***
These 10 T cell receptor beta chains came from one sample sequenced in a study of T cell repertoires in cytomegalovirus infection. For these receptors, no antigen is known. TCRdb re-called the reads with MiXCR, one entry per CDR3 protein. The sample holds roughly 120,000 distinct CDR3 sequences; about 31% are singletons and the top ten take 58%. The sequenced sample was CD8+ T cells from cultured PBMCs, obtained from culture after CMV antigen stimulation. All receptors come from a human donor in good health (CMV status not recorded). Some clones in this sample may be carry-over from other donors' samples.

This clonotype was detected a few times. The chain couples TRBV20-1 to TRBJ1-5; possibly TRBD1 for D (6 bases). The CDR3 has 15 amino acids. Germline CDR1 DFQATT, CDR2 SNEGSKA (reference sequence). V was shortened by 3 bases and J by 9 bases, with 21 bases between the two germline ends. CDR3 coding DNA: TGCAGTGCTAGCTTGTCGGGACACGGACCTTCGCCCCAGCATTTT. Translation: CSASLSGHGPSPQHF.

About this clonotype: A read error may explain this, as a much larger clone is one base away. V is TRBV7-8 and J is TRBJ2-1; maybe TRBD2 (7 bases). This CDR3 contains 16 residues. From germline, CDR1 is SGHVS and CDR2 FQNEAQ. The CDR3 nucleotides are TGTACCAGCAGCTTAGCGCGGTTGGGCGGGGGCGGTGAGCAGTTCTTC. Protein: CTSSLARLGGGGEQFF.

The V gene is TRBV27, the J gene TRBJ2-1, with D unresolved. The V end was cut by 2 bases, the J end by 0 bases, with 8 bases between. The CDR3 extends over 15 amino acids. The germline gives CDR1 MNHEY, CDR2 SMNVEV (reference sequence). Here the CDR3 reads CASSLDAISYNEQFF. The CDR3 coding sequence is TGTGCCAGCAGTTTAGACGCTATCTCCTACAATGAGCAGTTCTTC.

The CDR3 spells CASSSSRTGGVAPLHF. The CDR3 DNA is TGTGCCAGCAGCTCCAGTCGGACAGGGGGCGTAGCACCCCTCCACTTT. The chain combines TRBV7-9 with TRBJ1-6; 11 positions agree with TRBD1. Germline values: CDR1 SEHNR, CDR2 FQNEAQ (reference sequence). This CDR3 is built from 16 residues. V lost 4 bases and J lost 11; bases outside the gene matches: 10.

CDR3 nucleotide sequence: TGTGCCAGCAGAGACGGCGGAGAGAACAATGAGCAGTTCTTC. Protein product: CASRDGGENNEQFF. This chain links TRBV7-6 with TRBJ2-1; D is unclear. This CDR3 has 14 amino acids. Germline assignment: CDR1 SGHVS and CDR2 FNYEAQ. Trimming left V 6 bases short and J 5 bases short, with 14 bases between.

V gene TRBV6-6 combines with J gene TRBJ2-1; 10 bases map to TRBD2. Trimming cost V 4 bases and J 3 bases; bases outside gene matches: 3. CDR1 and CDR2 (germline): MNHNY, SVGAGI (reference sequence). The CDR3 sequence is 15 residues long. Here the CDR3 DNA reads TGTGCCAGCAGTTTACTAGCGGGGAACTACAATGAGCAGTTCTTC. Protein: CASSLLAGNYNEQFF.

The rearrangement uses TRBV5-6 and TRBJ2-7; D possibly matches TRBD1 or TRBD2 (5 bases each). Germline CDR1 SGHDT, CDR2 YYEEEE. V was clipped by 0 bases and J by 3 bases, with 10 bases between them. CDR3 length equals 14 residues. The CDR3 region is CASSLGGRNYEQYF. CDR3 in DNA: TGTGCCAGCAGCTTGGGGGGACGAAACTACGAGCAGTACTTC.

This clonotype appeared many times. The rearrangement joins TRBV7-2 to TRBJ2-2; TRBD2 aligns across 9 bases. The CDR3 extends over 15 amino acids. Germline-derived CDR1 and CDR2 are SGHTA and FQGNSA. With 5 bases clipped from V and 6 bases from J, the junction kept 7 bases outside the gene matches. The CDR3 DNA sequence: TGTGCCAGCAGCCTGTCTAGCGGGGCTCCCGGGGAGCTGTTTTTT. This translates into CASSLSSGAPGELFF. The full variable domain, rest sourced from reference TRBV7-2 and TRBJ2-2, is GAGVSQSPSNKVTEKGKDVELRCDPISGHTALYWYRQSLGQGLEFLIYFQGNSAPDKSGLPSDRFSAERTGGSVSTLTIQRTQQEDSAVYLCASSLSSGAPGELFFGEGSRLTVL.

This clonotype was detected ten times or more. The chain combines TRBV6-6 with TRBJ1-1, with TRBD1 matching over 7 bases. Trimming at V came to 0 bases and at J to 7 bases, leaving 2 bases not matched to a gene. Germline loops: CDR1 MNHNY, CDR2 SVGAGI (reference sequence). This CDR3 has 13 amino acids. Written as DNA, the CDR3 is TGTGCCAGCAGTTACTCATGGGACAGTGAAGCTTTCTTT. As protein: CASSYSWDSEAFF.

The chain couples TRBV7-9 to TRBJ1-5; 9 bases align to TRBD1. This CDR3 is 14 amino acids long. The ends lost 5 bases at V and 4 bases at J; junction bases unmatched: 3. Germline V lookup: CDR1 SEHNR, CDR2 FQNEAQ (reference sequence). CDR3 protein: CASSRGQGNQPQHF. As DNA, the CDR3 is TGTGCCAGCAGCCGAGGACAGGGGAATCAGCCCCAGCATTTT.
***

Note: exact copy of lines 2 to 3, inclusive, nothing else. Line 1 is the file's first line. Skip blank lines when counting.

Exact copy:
This clonotype was detected a few times. The chain couples TRBV20-1 to TRBJ1-5; possibly TRBD1 for D (6 bases). The CDR3 has 15 amino acids. Germline CDR1 DFQATT, CDR2 SNEGSKA (reference sequence). V was shortened by 3 bases and J by 9 bases, with 21 bases between the two germline ends. CDR3 coding DNA: TGCAGTGCTAGCTTGTCGGGACACGGACCTTCGCCCCAGCATTTT. Translation: CSASLSGHGPSPQHF.

About this clonotype: A read error may explain this, as a much larger clone is one base away. V is TRBV7-8 and J is TRBJ2-1; maybe TRBD2 (7 bases). This CDR3 contains 16 residues. From germline, CDR1 is SGHVS and CDR2 FQNEAQ. The CDR3 nucleotides are TGTACCAGCAGCTTAGCGCGGTTGGGCGGGGGCGGTGAGCAGTTCTTC. Protein: CTSSLARLGGGGEQFF.